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Direct Vent Primer - Concentric vs. Separate Pipes (PVC in my case)

Post in 'DIY and General non-hearth advice' started by mnowaczyk, Jan 14, 2011.

  1. mnowaczyk

    mnowaczyk Member

    Joined:
    Feb 19, 2009
    Messages:
    228
    Loc:
    Delaware
    I'm not sure if this is the right place for this, but I feel more comfortable here than on HVAC forums (after getting so much fireplace insert advice here).

    Replacing the oil boiler with a high efficiency gas boiler (doesn't exactly belong in the boiler room because this is not solid fuel).

    I've learned that "Direct Vent" applies only to scenarios where the intake air comes in from the outside via a pipe, isolating the combustion entirely to outside air. From experience with forced air heater installation, I believe that it may also require the intake and vent to be on the same side of the house to assure equal pressure is on both the intake and exhaust. (If on opposite sides of the house, a strong wind on the exhaust, and vacuum on the intake could result in reversed air flow in the combustion chamber.) I've also learned that the required distances from window and door openings are reduced in cases when direct venting (both intake and exhaust). I believe that in a scenario where you are using house air for combustion (possibly making the house a vacuum), and just piping the exhaust air out, you need to be 3 feet (or more, maybe 4 feet) from any window. The idea here is that the vacuumed house could suck that exhaust right back into an open window if it's not far enough away. However, when direct venting, the house should not be (or at least should be less of) a vacuum. So there's what I know about direct venting, just enough to be dangerous.

    So here's what I'm checking into now.

    We've got a new Triangle Tube boiler that requires direct venting with 3" PVC. I've used Concentric vents. I've used 2" separate vents. I believe I see the benefits of both and will most likely use a separated intake / vent in this scenario because the pipes will need to exit the house at most 6" above the ground level, or very possibly below grade, or in a below grade window well. I assume that eliminates the possibility of using a Concentric kit as they have the termination built onto the end of the concentric pipe. I think concentric kits are nice, requiring only a single hole in the house and also heating intake air while cooling exhaust. However, it doesn't seem like an option for this installation... unless we ran the pipe all the way up the old masonry chimney as opposed to through the wall. This IS an option, but I need to verify the maximum run length first, as my run might possibly be over 40 feet. (I've got a big mutha of a chimney,which extends above the ~10 foot high 4th floor attic, and this boiler will be installed in the basement (where the current boiler is).

    So what the heck an I asking?

    I've got a few questions:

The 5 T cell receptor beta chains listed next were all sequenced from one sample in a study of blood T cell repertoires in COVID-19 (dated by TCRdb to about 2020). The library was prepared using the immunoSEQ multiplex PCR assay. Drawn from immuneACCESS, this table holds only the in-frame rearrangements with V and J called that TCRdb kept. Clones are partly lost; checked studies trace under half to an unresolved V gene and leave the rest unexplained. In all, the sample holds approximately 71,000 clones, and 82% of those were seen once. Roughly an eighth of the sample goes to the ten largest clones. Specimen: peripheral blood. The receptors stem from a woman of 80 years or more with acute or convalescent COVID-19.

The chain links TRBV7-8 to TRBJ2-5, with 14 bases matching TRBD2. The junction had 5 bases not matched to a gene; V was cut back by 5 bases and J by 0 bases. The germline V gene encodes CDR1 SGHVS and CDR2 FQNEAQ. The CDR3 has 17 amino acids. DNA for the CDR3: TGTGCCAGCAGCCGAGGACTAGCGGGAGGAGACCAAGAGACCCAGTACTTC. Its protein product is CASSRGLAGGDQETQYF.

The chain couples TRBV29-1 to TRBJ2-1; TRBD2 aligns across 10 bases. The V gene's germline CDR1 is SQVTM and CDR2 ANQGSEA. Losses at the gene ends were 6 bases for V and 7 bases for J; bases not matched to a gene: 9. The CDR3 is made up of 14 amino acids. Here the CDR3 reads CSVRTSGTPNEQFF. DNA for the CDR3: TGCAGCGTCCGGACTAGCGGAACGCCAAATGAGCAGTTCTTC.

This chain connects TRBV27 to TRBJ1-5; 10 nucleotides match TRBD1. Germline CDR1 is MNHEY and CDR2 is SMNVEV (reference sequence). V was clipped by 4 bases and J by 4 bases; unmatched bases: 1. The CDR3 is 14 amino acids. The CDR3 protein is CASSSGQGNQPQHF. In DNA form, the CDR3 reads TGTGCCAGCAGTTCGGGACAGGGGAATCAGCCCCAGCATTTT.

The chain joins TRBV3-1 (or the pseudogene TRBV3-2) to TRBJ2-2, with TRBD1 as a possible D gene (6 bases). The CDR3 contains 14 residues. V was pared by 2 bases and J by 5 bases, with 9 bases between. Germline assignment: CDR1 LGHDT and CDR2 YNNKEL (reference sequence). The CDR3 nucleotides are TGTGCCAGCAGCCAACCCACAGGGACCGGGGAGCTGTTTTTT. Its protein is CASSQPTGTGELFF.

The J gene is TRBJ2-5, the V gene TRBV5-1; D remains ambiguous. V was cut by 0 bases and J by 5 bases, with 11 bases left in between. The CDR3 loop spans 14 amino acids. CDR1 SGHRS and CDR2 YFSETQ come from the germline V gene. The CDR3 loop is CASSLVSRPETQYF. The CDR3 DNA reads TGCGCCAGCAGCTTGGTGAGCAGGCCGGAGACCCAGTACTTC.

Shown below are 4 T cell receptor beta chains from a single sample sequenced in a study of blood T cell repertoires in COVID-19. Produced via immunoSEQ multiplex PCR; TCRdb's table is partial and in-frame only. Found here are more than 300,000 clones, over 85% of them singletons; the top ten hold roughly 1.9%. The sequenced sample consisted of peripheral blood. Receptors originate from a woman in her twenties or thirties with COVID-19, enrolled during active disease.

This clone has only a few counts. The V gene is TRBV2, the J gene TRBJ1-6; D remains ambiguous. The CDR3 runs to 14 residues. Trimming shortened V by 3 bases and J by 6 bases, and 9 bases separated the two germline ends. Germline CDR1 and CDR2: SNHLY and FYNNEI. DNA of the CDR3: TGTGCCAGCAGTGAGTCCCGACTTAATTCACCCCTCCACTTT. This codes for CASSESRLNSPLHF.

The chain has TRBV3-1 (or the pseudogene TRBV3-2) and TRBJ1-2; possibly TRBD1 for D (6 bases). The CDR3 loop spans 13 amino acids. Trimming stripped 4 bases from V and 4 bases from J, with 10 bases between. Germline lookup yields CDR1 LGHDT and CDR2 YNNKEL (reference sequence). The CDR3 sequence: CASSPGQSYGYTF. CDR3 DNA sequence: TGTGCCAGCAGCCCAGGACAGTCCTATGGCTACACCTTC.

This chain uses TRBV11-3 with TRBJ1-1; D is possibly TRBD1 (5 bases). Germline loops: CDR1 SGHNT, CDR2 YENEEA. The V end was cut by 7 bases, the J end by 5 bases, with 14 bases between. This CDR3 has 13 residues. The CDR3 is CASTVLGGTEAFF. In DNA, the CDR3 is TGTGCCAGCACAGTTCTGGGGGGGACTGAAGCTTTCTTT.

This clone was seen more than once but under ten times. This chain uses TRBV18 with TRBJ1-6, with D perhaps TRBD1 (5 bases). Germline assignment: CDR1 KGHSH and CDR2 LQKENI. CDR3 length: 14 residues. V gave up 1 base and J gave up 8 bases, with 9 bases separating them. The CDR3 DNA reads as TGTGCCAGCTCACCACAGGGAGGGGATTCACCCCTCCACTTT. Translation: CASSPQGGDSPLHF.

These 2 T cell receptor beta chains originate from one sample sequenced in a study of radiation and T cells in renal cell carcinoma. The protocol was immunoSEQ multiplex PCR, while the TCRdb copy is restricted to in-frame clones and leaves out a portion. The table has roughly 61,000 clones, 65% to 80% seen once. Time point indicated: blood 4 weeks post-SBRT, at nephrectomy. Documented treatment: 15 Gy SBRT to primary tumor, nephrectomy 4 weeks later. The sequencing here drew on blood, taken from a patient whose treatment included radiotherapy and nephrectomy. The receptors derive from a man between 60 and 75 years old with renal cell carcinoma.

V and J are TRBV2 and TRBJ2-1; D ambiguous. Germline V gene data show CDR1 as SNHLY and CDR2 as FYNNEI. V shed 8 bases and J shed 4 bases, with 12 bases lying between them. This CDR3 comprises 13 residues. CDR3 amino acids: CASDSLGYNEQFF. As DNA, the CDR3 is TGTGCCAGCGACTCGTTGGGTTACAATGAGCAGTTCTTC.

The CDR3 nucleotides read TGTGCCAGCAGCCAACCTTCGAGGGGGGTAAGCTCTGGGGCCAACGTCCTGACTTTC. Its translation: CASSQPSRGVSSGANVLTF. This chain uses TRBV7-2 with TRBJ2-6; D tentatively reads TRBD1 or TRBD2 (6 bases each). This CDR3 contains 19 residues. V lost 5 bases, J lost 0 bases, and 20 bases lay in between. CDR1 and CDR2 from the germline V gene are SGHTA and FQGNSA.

1) What are your opinions on running direct venting up a very long chimney (of course assuming the effective length, adding length with any fitting, is under the maximum lengths for the appliance?

    2) I've read about intakes icing over if they are too close to the exhaust (which is steam) especially on humid days, AND when the boiler is firing at a reduced rate. (Many boilers like this one have the ability to fire at as little as 25% of the rated BTU.) This is a concern for me, especially if I'm piping my intake or exhaust through some ground (which might be covered in snow) and piping up a few feet to be well above a snow-line. So what suggestions are available to assure a direct vent setup so close to the ground does not freeze over?

    3) With the above questions, would a chimney top vent installation be less likely to freeze over with more fresh air blowing by the direct vents? Or would a direct vent more enclosed from the elements be less likely to freeze over? 6 of one, half a dozen of the other? I'm inclined to think that more fresh air is better, with a goal of keeping moisture away from the air intake.

    4) Distance between intake and exhaust? What is ideal? It seems that the two pipes should be on the same side of the house, and ideally affected by the exact same wind pressures. However, you don't want them too close to each other. I believe the minimum distance between two pipes is 12 inches. Is there also a maximum? Maybe a distance at which the system is no longer considered a true "direct vent"?

    5) Let's confirm the distance questions above and talk about how a Concentric vent conforms. Concentric air intakes are certainly less than 12" from the exhaust. However, the exhaust is directed away from the intake and should shoot away from the house. I assume that this design compensates for the lack of a 12" distance. Additionally, concentric vents benefit from the warmth of the exhaust to possibly help assure the intake does not freeze over. Is this all correct?


    So there's five questions here, asking opinions. And if it's true that opinions are like ...... , and everybody's got one. Let's hear it! (your opinion, not your ..... ) :)

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